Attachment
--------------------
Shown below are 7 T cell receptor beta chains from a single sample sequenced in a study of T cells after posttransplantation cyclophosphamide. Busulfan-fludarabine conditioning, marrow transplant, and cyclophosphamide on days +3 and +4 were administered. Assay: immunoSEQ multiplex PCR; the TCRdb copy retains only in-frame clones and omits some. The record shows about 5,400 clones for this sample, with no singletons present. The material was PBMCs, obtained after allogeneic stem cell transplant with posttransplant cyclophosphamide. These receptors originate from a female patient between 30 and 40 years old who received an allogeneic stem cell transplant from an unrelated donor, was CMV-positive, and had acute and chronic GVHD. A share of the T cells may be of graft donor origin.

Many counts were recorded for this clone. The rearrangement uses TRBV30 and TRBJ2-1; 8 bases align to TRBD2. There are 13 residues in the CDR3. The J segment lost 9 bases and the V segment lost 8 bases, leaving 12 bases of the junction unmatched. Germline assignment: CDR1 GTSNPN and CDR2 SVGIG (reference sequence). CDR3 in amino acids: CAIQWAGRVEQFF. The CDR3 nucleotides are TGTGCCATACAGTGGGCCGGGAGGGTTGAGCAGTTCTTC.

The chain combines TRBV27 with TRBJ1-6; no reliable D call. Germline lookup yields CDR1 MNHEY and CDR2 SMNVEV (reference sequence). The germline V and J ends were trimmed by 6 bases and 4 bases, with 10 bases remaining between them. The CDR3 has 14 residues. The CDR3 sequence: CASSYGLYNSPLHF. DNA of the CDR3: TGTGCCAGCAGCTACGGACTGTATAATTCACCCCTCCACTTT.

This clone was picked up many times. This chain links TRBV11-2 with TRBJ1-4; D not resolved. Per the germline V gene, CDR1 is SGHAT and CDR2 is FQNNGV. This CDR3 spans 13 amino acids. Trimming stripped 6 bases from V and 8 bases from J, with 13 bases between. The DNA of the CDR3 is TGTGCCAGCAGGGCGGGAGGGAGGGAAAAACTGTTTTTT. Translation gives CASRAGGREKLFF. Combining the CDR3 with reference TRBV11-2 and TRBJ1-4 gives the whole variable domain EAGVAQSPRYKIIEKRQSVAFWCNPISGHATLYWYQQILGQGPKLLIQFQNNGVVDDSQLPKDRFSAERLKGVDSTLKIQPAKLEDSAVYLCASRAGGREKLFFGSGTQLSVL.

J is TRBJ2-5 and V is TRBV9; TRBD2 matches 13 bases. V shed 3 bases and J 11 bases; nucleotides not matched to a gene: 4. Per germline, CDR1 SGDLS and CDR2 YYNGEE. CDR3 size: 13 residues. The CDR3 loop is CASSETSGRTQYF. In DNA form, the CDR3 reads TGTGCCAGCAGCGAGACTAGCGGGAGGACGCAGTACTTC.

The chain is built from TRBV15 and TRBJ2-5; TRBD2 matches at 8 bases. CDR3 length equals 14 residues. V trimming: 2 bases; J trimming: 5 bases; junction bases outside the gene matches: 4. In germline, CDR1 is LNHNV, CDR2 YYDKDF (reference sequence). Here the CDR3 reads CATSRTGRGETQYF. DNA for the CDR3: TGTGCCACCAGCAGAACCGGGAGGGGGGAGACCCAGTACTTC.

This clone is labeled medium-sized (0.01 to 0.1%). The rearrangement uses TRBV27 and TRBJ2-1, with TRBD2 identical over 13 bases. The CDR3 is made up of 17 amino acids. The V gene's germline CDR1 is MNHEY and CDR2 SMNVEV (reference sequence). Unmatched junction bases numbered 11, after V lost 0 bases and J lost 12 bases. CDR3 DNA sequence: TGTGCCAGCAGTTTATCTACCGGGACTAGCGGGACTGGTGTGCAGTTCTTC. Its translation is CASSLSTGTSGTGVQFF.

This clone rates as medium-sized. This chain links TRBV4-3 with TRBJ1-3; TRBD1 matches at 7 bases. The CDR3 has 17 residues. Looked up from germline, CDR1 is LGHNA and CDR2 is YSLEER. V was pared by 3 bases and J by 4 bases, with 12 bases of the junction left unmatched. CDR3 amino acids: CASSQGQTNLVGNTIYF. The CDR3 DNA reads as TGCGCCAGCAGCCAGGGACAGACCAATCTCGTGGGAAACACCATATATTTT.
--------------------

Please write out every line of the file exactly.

Shown below are 7 T cell receptor beta chains from a single sample sequenced in a study of T cells after posttransplantation cyclophosphamide. Busulfan-fludarabine conditioning, marrow transplant, and cyclophosphamide on days +3 and +4 were administered. Assay: immunoSEQ multiplex PCR; the TCRdb copy retains only in-frame clones and omits some. The record shows about 5,400 clones for this sample, with no singletons present. The material was PBMCs, obtained after allogeneic stem cell transplant with posttransplant cyclophosphamide. These receptors originate from a female patient between 30 and 40 years old who received an allogeneic stem cell transplant from an unrelated donor, was CMV-positive, and had acute and chronic GVHD. A share of the T cells may be of graft donor origin.

Many counts were recorded for this clone. The rearrangement uses TRBV30 and TRBJ2-1; 8 bases align to TRBD2. There are 13 residues in the CDR3. The J segment lost 9 bases and the V segment lost 8 bases, leaving 12 bases of the junction unmatched. Germline assignment: CDR1 GTSNPN and CDR2 SVGIG (reference sequence). CDR3 in amino acids: CAIQWAGRVEQFF. The CDR3 nucleotides are TGTGCCATACAGTGGGCCGGGAGGGTTGAGCAGTTCTTC.

The chain combines TRBV27 with TRBJ1-6; no reliable D call. Germline lookup yields CDR1 MNHEY and CDR2 SMNVEV (reference sequence). The germline V and J ends were trimmed by 6 bases and 4 bases, with 10 bases remaining between them. The CDR3 has 14 residues. The CDR3 sequence: CASSYGLYNSPLHF. DNA of the CDR3: TGTGCCAGCAGCTACGGACTGTATAATTCACCCCTCCACTTT.

This clone was picked up many times. This chain links TRBV11-2 with TRBJ1-4; D not resolved. Per the germline V gene, CDR1 is SGHAT and CDR2 is FQNNGV. This CDR3 spans 13 amino acids. Trimming stripped 6 bases from V and 8 bases from J, with 13 bases between. The DNA of the CDR3 is TGTGCCAGCAGGGCGGGAGGGAGGGAAAAACTGTTTTTT. Translation gives CASRAGGREKLFF. Combining the CDR3 with reference TRBV11-2 and TRBJ1-4 gives the whole variable domain EAGVAQSPRYKIIEKRQSVAFWCNPISGHATLYWYQQILGQGPKLLIQFQNNGVVDDSQLPKDRFSAERLKGVDSTLKIQPAKLEDSAVYLCASRAGGREKLFFGSGTQLSVL.

J is TRBJ2-5 and V is TRBV9; TRBD2 matches 13 bases. V shed 3 bases and J 11 bases; nucleotides not matched to a gene: 4. Per germline, CDR1 SGDLS and CDR2 YYNGEE. CDR3 size: 13 residues. The CDR3 loop is CASSETSGRTQYF. In DNA form, the CDR3 reads TGTGCCAGCAGCGAGACTAGCGGGAGGACGCAGTACTTC.

The chain is built from TRBV15 and TRBJ2-5; TRBD2 matches at 8 bases. CDR3 length equals 14 residues. V trimming: 2 bases; J trimming: 5 bases; junction bases outside the gene matches: 4. In germline, CDR1 is LNHNV, CDR2 YYDKDF (reference sequence). Here the CDR3 reads CATSRTGRGETQYF. DNA for the CDR3: TGTGCCACCAGCAGAACCGGGAGGGGGGAGACCCAGTACTTC.

This clone is labeled medium-sized (0.01 to 0.1%). The rearrangement uses TRBV27 and TRBJ2-1, with TRBD2 identical over 13 bases. The CDR3 is made up of 17 amino acids. The V gene's germline CDR1 is MNHEY and CDR2 SMNVEV (reference sequence). Unmatched junction bases numbered 11, after V lost 0 bases and J lost 12 bases. CDR3 DNA sequence: TGTGCCAGCAGTTTATCTACCGGGACTAGCGGGACTGGTGTGCAGTTCTTC. Its translation is CASSLSTGTSGTGVQFF.

This clone rates as medium-sized. This chain links TRBV4-3 with TRBJ1-3; TRBD1 matches at 7 bases. The CDR3 has 17 residues. Looked up from germline, CDR1 is LGHNA and CDR2 is YSLEER. V was pared by 3 bases and J by 4 bases, with 12 bases of the junction left unmatched. CDR3 amino acids: CASSQGQTNLVGNTIYF. The CDR3 DNA reads as TGCGCCAGCAGCCAGGGACAGACCAATCTCGTGGGAAACACCATATATTTT.